One young boy bowed his head, his eyes fixed on his old-school sneakers. Beside him, a seventh-grade girl who looked 9 clasped her hands as she looked to the ceiling, maybe beyond.
Side by side in Room 126 at TechBoston Academy, the middle-
schoolers stood in silent remembrance Friday morning of victims of the shootings at Sandy Hook Elementary School. Many students wore green and white, the colors of the school in Newtown, Conn., in solemn tribute.
One week after the attack began, a mournful nation observed a moment of silence in memory of the 20 children and six adults killed at the school, among the deadliest massacres in US history.
The governor of Connecticut, Dannel Malloy, had called for a statewide moment of silence at 9:30 a.m. to “mourn the loss of far too many promising lives.” On Friday, Malloy and other mourners gathered on the steps of the Newtown Town Hall, where bells tolled 26 times in memory of each victim.
In Boston, a moment of silence was held at the state’s memorial to homicide victims, and the Old North Church bells rang forth. Public safety workers silenced their radio conversations, except in emergencies.
At the Cathedral of the Holy Cross in Boston’s South End, the Rev. Kevin O’Leary led a prayer service for the victims.
“We pray for their families; we pray for all first responders and their relatives and friends,” O’Leary said, as parishioners knelt and clasped their hands.
Michael McDonald, a parishioner who attended the service, said the attacks had left him “heavy-hearted.”
“I don’t know,” said McDonald, 52. “So much violence going on in the United States,”
Meanwhile, a small group of students in the church prepared for a morning remembrance, laying a paper-link chain on the steps to the pulpit. The chain had 20 yellow links for the slain children, and eight green ones for the adults, including the gunman, Adam Lanza, and his mother. White links signified the community as a whole.
“It’s a sad story, just horrible,” said student Kimberly Ferreira, as she sat on the steps beside the chain.
“They didn’t wake up that morning thinking, oh, we’re never going to see our parents again or we’re never going to get our Christmas presents,’’ said Laura Demezieux, another student.
In Norwood, south of Boston, a group of mothers gathered in the rain for a memorial walk, one minute for each victim.
“Most of us felt the need to do something,” said Alyssa Ellis, who organized the event after seeing the idea on a Facebook memorial page.
The women walked around a field in small groups and talked about how the tragedy had put things in perspective. More than before, they are treasuring moments with their children, they said.
After the walk, the group gathered in a circle and took turns reading the names of the victims aloud. As they said the names, several women cried.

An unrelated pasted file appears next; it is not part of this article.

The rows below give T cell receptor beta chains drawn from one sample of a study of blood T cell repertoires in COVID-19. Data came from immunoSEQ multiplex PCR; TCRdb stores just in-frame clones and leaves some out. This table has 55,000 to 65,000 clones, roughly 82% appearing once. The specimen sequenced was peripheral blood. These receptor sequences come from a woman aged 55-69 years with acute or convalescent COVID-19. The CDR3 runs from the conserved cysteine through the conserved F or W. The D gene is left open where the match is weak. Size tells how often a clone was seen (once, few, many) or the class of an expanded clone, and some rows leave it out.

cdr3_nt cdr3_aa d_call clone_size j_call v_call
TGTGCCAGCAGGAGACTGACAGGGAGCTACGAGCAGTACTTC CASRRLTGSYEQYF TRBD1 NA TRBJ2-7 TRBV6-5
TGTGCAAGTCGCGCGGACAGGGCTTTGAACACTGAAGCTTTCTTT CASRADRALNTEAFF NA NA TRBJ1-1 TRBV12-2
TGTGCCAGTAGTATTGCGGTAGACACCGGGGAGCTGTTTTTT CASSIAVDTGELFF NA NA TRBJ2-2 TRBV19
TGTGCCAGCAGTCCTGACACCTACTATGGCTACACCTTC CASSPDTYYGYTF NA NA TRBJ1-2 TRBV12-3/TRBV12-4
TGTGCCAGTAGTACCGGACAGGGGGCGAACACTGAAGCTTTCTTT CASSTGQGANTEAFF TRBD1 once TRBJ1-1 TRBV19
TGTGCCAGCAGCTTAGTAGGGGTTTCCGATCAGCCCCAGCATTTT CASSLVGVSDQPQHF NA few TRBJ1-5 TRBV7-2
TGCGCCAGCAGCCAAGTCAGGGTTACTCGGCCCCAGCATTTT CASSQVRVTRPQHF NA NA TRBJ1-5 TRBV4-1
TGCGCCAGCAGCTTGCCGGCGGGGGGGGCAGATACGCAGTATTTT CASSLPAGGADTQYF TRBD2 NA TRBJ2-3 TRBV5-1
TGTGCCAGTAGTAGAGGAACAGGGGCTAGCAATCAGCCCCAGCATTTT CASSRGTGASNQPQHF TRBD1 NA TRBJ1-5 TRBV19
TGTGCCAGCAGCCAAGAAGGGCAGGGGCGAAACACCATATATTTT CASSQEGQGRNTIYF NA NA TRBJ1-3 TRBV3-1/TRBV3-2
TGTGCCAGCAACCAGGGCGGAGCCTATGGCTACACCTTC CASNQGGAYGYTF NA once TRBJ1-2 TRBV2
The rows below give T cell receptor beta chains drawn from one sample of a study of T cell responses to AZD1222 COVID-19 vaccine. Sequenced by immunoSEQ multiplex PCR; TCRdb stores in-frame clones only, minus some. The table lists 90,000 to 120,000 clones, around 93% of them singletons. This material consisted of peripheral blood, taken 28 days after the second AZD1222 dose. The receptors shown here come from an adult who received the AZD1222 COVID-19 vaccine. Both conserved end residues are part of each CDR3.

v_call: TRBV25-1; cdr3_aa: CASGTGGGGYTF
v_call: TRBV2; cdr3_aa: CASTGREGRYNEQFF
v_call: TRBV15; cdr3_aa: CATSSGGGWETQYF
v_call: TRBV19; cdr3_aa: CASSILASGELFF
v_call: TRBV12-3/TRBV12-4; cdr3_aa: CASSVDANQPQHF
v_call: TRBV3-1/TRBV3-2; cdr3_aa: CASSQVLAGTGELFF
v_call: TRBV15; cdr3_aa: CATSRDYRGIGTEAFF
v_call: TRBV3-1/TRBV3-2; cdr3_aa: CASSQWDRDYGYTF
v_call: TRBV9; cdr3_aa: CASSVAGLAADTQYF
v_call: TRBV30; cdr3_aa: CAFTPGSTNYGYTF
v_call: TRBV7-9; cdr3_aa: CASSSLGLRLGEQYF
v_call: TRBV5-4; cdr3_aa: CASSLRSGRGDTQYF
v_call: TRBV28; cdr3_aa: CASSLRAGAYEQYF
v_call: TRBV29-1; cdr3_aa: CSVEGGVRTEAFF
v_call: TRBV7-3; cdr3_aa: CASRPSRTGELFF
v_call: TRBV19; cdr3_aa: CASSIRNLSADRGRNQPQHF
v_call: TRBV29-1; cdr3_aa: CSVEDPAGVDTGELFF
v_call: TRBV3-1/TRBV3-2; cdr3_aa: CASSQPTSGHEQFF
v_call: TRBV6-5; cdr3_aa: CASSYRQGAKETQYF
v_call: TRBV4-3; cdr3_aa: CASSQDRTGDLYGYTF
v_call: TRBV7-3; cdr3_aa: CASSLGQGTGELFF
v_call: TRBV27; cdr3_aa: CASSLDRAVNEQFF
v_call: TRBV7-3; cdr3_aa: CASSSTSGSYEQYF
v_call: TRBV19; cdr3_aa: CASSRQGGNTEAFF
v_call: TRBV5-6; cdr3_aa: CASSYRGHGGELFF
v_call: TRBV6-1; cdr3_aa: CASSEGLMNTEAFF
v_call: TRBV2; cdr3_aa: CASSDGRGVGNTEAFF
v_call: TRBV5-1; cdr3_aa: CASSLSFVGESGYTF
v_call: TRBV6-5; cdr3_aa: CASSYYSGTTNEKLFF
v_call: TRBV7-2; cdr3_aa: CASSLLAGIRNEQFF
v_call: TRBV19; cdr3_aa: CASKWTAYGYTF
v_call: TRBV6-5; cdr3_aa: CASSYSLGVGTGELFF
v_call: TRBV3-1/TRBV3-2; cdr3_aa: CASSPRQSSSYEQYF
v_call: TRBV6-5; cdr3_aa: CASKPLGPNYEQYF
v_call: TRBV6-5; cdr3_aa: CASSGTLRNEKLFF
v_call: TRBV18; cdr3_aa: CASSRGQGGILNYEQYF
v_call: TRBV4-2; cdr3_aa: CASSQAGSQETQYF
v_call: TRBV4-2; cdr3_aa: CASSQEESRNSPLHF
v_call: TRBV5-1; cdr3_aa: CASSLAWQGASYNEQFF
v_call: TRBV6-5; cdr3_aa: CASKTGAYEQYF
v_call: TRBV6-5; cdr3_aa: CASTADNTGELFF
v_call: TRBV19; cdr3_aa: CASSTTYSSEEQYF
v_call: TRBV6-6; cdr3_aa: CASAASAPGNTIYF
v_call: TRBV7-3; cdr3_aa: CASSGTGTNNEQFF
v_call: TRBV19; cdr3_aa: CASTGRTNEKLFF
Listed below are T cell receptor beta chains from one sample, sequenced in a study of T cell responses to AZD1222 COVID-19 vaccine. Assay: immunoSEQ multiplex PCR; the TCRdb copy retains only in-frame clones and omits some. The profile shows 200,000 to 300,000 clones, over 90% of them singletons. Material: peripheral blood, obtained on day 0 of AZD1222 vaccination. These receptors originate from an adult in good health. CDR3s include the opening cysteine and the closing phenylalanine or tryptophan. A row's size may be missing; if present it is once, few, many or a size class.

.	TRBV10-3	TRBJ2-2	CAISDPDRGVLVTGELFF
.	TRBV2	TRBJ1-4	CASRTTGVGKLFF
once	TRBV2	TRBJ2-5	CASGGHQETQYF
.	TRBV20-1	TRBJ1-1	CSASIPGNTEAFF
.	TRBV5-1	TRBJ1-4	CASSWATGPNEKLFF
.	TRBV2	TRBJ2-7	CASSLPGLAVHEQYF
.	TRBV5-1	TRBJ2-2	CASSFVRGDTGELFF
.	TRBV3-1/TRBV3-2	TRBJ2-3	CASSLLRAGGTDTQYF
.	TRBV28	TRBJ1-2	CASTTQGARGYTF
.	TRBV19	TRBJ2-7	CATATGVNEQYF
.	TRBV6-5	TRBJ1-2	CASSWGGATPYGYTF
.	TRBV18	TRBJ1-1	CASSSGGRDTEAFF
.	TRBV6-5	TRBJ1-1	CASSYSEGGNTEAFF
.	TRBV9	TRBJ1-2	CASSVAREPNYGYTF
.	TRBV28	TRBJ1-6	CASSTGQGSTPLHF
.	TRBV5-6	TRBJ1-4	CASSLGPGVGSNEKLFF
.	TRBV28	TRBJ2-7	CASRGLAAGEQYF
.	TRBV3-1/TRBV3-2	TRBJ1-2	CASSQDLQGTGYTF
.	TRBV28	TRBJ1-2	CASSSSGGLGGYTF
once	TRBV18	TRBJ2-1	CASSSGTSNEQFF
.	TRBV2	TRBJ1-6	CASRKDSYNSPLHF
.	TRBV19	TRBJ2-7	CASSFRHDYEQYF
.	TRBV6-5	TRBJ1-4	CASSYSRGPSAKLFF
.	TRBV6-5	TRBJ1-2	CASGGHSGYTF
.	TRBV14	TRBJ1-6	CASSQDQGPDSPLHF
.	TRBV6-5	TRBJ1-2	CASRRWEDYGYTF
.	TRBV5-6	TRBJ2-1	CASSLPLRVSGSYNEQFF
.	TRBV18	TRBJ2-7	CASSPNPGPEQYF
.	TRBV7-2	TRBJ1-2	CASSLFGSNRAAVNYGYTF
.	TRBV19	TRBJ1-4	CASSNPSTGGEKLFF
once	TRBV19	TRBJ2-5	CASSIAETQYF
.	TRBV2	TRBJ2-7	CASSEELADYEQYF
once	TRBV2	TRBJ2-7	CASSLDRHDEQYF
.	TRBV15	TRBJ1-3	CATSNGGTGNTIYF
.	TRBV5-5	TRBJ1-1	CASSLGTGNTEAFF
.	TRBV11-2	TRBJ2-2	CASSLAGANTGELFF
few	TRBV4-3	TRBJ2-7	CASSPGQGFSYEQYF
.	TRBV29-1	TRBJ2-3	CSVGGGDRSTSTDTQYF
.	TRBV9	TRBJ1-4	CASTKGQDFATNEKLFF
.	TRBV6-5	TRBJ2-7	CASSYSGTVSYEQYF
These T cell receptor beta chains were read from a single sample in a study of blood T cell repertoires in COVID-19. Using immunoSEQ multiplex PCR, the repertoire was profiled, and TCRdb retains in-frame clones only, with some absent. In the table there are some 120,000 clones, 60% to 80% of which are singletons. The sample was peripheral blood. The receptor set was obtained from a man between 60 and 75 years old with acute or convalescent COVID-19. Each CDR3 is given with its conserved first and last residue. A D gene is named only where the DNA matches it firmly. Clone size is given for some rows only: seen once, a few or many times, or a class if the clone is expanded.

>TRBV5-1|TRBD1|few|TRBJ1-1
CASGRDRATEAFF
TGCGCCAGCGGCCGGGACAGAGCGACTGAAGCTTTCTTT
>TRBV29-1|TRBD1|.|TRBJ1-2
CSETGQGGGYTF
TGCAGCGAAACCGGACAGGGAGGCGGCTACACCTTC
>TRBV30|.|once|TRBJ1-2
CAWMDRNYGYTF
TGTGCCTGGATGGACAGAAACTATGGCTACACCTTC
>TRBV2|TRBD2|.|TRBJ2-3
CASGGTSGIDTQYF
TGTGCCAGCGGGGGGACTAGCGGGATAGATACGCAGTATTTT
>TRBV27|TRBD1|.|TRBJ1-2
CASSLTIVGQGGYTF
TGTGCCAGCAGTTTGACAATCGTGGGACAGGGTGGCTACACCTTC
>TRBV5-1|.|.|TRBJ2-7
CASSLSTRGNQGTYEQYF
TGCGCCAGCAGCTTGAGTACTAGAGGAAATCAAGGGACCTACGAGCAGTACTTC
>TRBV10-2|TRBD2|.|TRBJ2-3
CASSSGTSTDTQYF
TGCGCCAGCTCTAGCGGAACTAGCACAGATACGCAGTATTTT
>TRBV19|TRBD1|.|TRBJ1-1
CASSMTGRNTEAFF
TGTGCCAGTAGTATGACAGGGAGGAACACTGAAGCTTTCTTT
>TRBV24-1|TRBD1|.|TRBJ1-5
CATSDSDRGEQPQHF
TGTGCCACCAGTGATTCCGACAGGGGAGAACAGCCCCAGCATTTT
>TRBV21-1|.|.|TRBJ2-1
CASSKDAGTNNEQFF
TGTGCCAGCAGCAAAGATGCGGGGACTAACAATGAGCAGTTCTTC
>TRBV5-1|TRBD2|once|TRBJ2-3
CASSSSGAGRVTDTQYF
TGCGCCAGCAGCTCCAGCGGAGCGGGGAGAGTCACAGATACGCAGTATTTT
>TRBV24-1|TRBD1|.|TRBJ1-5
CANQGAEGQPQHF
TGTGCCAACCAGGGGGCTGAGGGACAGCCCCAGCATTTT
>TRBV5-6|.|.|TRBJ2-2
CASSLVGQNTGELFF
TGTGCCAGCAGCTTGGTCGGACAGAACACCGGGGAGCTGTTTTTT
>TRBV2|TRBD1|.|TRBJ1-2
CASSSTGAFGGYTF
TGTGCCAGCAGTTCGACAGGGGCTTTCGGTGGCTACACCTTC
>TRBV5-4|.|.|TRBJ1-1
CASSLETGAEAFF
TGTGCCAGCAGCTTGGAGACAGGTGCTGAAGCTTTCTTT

Amid rumors that someone had made violent threats against the schools, police stepped up security at the high and middle schools. Bill Brooks, the Norwood police chief, said police interviewed students and searched Facebook and Twitter, but did not find any evidence of threats.
The superintendent of schools in Norwood, James Hayden, notified parents about the rumors and the heightened security. Around noon, he said the school day was running smoothly.
At TechBoston Academy in Boston, headmaster Mary Skipper said faculty and staff watched the students closely this week for any signs of distress and did their best to reassure them they were safe.
“School is the one safe place they have,” she said. “The idea that someone could shatter that and steal so many innocent lives is very disturbing. We want to keep that innocence.”
Sixth-grader Andrea Thompson came up with the idea for students to wear green and white in solidarity with Newtown. In a soft, shy voice, Andrea said that after seeing the news, she wanted to help however she could.
“I was very sad,” she said. “I love little kids.”
After the moment of silence, teacher Tanisha Milton asked the children if they were OK, then asked if they wanted to share their thoughts. After a few more moments of silence, Reynaldo Maldonado volunteered.
“I feel sad for those children,’’ he said. “They were looking forward to lots of things.’’
Christian Gillard said the children could have become anything, maybe even a famous athlete or scientist. But now they are gone.
“I feel bad for these kids because they can’t have a future,’’ Christian said. “Their whole lives were taken away.’’
Milton told the students that they were safe at the school and that teachers would do whatever it takes to protect them. If anyone had questions or needed to talk, she was there, she said.
“Just know there is hope,’’ she said.John R. Ellement of the Globe staff and Globe correspondent Emily Files contributed to this report. Peter Schworm can
be reached at schworm@
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